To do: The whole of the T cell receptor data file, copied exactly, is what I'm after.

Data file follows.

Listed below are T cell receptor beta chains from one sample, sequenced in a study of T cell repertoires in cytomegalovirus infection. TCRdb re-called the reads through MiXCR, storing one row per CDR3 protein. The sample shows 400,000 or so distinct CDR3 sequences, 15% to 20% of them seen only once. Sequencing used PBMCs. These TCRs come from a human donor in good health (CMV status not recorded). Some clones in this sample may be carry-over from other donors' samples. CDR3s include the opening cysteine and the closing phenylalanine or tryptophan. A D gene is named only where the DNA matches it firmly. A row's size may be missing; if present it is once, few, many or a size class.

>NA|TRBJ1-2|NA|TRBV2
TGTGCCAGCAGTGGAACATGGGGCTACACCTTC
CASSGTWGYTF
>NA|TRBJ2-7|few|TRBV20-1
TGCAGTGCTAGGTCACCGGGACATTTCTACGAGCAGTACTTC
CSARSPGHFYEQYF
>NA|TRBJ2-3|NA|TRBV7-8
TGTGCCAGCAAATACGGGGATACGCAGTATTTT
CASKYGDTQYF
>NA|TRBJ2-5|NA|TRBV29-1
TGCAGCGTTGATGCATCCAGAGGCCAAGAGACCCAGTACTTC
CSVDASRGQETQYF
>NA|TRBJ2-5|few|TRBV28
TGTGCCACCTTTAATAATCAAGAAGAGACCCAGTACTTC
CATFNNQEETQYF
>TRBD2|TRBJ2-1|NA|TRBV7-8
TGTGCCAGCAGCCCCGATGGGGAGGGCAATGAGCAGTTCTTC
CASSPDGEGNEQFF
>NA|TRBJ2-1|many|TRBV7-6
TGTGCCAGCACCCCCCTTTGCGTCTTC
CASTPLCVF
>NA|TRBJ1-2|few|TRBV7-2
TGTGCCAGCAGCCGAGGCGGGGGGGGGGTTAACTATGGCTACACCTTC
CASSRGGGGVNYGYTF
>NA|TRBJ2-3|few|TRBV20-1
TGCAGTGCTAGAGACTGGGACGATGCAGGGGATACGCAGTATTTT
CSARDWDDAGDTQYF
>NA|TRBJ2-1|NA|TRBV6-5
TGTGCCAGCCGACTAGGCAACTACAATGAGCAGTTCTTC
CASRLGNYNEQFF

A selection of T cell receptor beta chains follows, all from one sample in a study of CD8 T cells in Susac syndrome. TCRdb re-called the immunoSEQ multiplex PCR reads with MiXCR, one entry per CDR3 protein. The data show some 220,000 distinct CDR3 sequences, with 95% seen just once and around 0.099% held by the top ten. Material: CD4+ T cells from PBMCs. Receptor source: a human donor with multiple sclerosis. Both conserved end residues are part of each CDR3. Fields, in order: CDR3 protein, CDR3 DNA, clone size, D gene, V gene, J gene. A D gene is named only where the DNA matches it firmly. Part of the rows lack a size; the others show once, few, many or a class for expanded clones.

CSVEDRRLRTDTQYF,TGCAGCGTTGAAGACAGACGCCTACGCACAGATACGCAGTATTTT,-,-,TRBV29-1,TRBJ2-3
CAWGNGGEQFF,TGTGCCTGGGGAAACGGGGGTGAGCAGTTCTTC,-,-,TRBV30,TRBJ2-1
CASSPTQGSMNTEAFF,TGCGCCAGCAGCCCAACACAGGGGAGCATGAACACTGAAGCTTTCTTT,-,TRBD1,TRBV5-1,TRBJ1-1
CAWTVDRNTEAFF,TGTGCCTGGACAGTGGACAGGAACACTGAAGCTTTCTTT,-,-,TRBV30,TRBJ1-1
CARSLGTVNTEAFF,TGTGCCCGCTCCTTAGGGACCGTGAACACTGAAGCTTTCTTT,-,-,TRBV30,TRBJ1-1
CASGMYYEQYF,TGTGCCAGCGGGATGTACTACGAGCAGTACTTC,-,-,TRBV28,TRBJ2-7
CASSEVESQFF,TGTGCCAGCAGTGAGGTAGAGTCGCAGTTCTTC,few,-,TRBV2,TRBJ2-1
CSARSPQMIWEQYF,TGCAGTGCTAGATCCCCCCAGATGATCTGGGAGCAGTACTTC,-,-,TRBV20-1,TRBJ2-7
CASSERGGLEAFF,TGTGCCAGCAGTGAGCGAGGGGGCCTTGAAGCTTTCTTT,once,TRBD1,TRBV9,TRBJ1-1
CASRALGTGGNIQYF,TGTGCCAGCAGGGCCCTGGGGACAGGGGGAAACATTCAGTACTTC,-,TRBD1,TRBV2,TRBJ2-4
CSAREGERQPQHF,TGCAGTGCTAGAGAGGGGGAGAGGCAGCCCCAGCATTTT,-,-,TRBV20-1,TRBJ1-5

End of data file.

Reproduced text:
Listed below are T cell receptor beta chains from one sample, sequenced in a study of T cell repertoires in cytomegalovirus infection. TCRdb re-called the reads through MiXCR, storing one row per CDR3 protein. The sample shows 400,000 or so distinct CDR3 sequences, 15% to 20% of them seen only once. Sequencing used PBMCs. These TCRs come from a human donor in good health (CMV status not recorded). Some clones in this sample may be carry-over from other donors' samples. CDR3s include the opening cysteine and the closing phenylalanine or tryptophan. A D gene is named only where the DNA matches it firmly. A row's size may be missing; if present it is once, few, many or a size class.

>NA|TRBJ1-2|NA|TRBV2
TGTGCCAGCAGTGGAACATGGGGCTACACCTTC
CASSGTWGYTF
>NA|TRBJ2-7|few|TRBV20-1
TGCAGTGCTAGGTCACCGGGACATTTCTACGAGCAGTACTTC
CSARSPGHFYEQYF
>NA|TRBJ2-3|NA|TRBV7-8
TGTGCCAGCAAATACGGGGATACGCAGTATTTT
CASKYGDTQYF
>NA|TRBJ2-5|NA|TRBV29-1
TGCAGCGTTGATGCATCCAGAGGCCAAGAGACCCAGTACTTC
CSVDASRGQETQYF
>NA|TRBJ2-5|few|TRBV28
TGTGCCACCTTTAATAATCAAGAAGAGACCCAGTACTTC
CATFNNQEETQYF
>TRBD2|TRBJ2-1|NA|TRBV7-8
TGTGCCAGCAGCCCCGATGGGGAGGGCAATGAGCAGTTCTTC
CASSPDGEGNEQFF
>NA|TRBJ2-1|many|TRBV7-6
TGTGCCAGCACCCCCCTTTGCGTCTTC
CASTPLCVF
>NA|TRBJ1-2|few|TRBV7-2
TGTGCCAGCAGCCGAGGCGGGGGGGGGGTTAACTATGGCTACACCTTC
CASSRGGGGVNYGYTF
>NA|TRBJ2-3|few|TRBV20-1
TGCAGTGCTAGAGACTGGGACGATGCAGGGGATACGCAGTATTTT
CSARDWDDAGDTQYF
>NA|TRBJ2-1|NA|TRBV6-5
TGTGCCAGCCGACTAGGCAACTACAATGAGCAGTTCTTC
CASRLGNYNEQFF

A selection of T cell receptor beta chains follows, all from one sample in a study of CD8 T cells in Susac syndrome. TCRdb re-called the immunoSEQ multiplex PCR reads with MiXCR, one entry per CDR3 protein. The data show some 220,000 distinct CDR3 sequences, with 95% seen just once and around 0.099% held by the top ten. Material: CD4+ T cells from PBMCs. Receptor source: a human donor with multiple sclerosis. Both conserved end residues are part of each CDR3. Fields, in order: CDR3 protein, CDR3 DNA, clone size, D gene, V gene, J gene. A D gene is named only where the DNA matches it firmly. Part of the rows lack a size; the others show once, few, many or a class for expanded clones.

CSVEDRRLRTDTQYF,TGCAGCGTTGAAGACAGACGCCTACGCACAGATACGCAGTATTTT,-,-,TRBV29-1,TRBJ2-3
CAWGNGGEQFF,TGTGCCTGGGGAAACGGGGGTGAGCAGTTCTTC,-,-,TRBV30,TRBJ2-1
CASSPTQGSMNTEAFF,TGCGCCAGCAGCCCAACACAGGGGAGCATGAACACTGAAGCTTTCTTT,-,TRBD1,TRBV5-1,TRBJ1-1
CAWTVDRNTEAFF,TGTGCCTGGACAGTGGACAGGAACACTGAAGCTTTCTTT,-,-,TRBV30,TRBJ1-1
CARSLGTVNTEAFF,TGTGCCCGCTCCTTAGGGACCGTGAACACTGAAGCTTTCTTT,-,-,TRBV30,TRBJ1-1
CASGMYYEQYF,TGTGCCAGCGGGATGTACTACGAGCAGTACTTC,-,-,TRBV28,TRBJ2-7
CASSEVESQFF,TGTGCCAGCAGTGAGGTAGAGTCGCAGTTCTTC,few,-,TRBV2,TRBJ2-1
CSARSPQMIWEQYF,TGCAGTGCTAGATCCCCCCAGATGATCTGGGAGCAGTACTTC,-,-,TRBV20-1,TRBJ2-7
CASSERGGLEAFF,TGTGCCAGCAGTGAGCGAGGGGGCCTTGAAGCTTTCTTT,once,TRBD1,TRBV9,TRBJ1-1
CASRALGTGGNIQYF,TGTGCCAGCAGGGCCCTGGGGACAGGGGGAAACATTCAGTACTTC,-,TRBD1,TRBV2,TRBJ2-4
CSAREGERQPQHF,TGCAGTGCTAGAGAGGGGGAGAGGCAGCCCCAGCATTTT,-,-,TRBV20-1,TRBJ1-5